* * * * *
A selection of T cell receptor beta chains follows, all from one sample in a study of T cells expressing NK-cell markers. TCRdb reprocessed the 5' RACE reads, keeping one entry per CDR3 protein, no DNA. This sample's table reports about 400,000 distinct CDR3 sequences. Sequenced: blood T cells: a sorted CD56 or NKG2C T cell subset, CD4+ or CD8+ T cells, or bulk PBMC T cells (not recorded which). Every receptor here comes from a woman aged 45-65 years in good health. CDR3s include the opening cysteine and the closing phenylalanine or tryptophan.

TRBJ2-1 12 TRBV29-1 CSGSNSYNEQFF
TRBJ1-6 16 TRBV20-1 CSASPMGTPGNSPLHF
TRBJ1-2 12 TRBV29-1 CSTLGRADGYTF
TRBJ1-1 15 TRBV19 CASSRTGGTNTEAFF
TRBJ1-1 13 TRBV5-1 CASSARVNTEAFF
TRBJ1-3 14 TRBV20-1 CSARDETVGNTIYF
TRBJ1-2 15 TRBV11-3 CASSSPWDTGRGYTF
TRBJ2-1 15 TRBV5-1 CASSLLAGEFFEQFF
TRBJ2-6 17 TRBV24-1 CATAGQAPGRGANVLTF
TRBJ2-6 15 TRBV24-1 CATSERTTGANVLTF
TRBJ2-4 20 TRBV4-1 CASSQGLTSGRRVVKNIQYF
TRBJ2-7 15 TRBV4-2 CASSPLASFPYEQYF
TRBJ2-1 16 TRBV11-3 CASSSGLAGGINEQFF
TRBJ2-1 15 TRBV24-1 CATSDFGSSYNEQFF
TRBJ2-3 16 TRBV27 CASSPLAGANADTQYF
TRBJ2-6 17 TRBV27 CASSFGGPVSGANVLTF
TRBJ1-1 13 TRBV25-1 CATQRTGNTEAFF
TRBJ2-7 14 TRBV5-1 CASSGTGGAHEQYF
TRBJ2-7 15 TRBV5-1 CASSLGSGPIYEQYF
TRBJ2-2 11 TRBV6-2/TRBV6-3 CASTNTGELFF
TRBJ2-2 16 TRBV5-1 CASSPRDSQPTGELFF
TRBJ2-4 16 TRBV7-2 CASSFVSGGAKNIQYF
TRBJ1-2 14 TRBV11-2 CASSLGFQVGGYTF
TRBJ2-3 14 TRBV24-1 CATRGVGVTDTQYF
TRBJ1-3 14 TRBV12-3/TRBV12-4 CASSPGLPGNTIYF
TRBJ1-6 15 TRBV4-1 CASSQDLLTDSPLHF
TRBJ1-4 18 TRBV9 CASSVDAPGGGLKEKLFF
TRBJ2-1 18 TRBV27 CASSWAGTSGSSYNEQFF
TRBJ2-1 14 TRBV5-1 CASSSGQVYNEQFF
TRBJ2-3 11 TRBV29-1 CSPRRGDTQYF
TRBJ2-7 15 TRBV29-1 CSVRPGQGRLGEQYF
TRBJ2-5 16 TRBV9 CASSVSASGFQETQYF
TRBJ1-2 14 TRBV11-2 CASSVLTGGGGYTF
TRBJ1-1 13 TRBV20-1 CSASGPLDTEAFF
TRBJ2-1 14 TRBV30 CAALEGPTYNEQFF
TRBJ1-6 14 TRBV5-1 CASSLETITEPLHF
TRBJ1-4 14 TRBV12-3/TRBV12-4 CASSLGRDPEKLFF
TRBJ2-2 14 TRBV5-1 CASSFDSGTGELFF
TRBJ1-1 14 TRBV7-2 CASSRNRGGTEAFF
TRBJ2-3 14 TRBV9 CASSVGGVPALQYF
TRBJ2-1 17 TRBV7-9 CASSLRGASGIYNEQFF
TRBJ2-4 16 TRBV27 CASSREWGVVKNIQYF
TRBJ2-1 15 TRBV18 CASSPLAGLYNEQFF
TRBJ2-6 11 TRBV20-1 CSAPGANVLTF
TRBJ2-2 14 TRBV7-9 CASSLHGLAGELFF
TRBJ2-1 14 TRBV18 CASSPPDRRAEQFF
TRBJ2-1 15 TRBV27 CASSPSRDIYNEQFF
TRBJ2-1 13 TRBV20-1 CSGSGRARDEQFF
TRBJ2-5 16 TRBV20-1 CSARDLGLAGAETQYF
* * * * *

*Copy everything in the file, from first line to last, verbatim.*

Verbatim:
A selection of T cell receptor beta chains follows, all from one sample in a study of T cells expressing NK-cell markers. TCRdb reprocessed the 5' RACE reads, keeping one entry per CDR3 protein, no DNA. This sample's table reports about 400,000 distinct CDR3 sequences. Sequenced: blood T cells: a sorted CD56 or NKG2C T cell subset, CD4+ or CD8+ T cells, or bulk PBMC T cells (not recorded which). Every receptor here comes from a woman aged 45-65 years in good health. CDR3s include the opening cysteine and the closing phenylalanine or tryptophan.

TRBJ2-1 12 TRBV29-1 CSGSNSYNEQFF
TRBJ1-6 16 TRBV20-1 CSASPMGTPGNSPLHF
TRBJ1-2 12 TRBV29-1 CSTLGRADGYTF
TRBJ1-1 15 TRBV19 CASSRTGGTNTEAFF
TRBJ1-1 13 TRBV5-1 CASSARVNTEAFF
TRBJ1-3 14 TRBV20-1 CSARDETVGNTIYF
TRBJ1-2 15 TRBV11-3 CASSSPWDTGRGYTF
TRBJ2-1 15 TRBV5-1 CASSLLAGEFFEQFF
TRBJ2-6 17 TRBV24-1 CATAGQAPGRGANVLTF
TRBJ2-6 15 TRBV24-1 CATSERTTGANVLTF
TRBJ2-4 20 TRBV4-1 CASSQGLTSGRRVVKNIQYF
TRBJ2-7 15 TRBV4-2 CASSPLASFPYEQYF
TRBJ2-1 16 TRBV11-3 CASSSGLAGGINEQFF
TRBJ2-1 15 TRBV24-1 CATSDFGSSYNEQFF
TRBJ2-3 16 TRBV27 CASSPLAGANADTQYF
TRBJ2-6 17 TRBV27 CASSFGGPVSGANVLTF
TRBJ1-1 13 TRBV25-1 CATQRTGNTEAFF
TRBJ2-7 14 TRBV5-1 CASSGTGGAHEQYF
TRBJ2-7 15 TRBV5-1 CASSLGSGPIYEQYF
TRBJ2-2 11 TRBV6-2/TRBV6-3 CASTNTGELFF
TRBJ2-2 16 TRBV5-1 CASSPRDSQPTGELFF
TRBJ2-4 16 TRBV7-2 CASSFVSGGAKNIQYF
TRBJ1-2 14 TRBV11-2 CASSLGFQVGGYTF
TRBJ2-3 14 TRBV24-1 CATRGVGVTDTQYF
TRBJ1-3 14 TRBV12-3/TRBV12-4 CASSPGLPGNTIYF
TRBJ1-6 15 TRBV4-1 CASSQDLLTDSPLHF
TRBJ1-4 18 TRBV9 CASSVDAPGGGLKEKLFF
TRBJ2-1 18 TRBV27 CASSWAGTSGSSYNEQFF
TRBJ2-1 14 TRBV5-1 CASSSGQVYNEQFF
TRBJ2-3 11 TRBV29-1 CSPRRGDTQYF
TRBJ2-7 15 TRBV29-1 CSVRPGQGRLGEQYF
TRBJ2-5 16 TRBV9 CASSVSASGFQETQYF
TRBJ1-2 14 TRBV11-2 CASSVLTGGGGYTF
TRBJ1-1 13 TRBV20-1 CSASGPLDTEAFF
TRBJ2-1 14 TRBV30 CAALEGPTYNEQFF
TRBJ1-6 14 TRBV5-1 CASSLETITEPLHF
TRBJ1-4 14 TRBV12-3/TRBV12-4 CASSLGRDPEKLFF
TRBJ2-2 14 TRBV5-1 CASSFDSGTGELFF
TRBJ1-1 14 TRBV7-2 CASSRNRGGTEAFF
TRBJ2-3 14 TRBV9 CASSVGGVPALQYF
TRBJ2-1 17 TRBV7-9 CASSLRGASGIYNEQFF
TRBJ2-4 16 TRBV27 CASSREWGVVKNIQYF
TRBJ2-1 15 TRBV18 CASSPLAGLYNEQFF
TRBJ2-6 11 TRBV20-1 CSAPGANVLTF
TRBJ2-2 14 TRBV7-9 CASSLHGLAGELFF
TRBJ2-1 14 TRBV18 CASSPPDRRAEQFF
TRBJ2-1 15 TRBV27 CASSPSRDIYNEQFF
TRBJ2-1 13 TRBV20-1 CSGSGRARDEQFF
TRBJ2-5 16 TRBV20-1 CSARDLGLAGAETQYF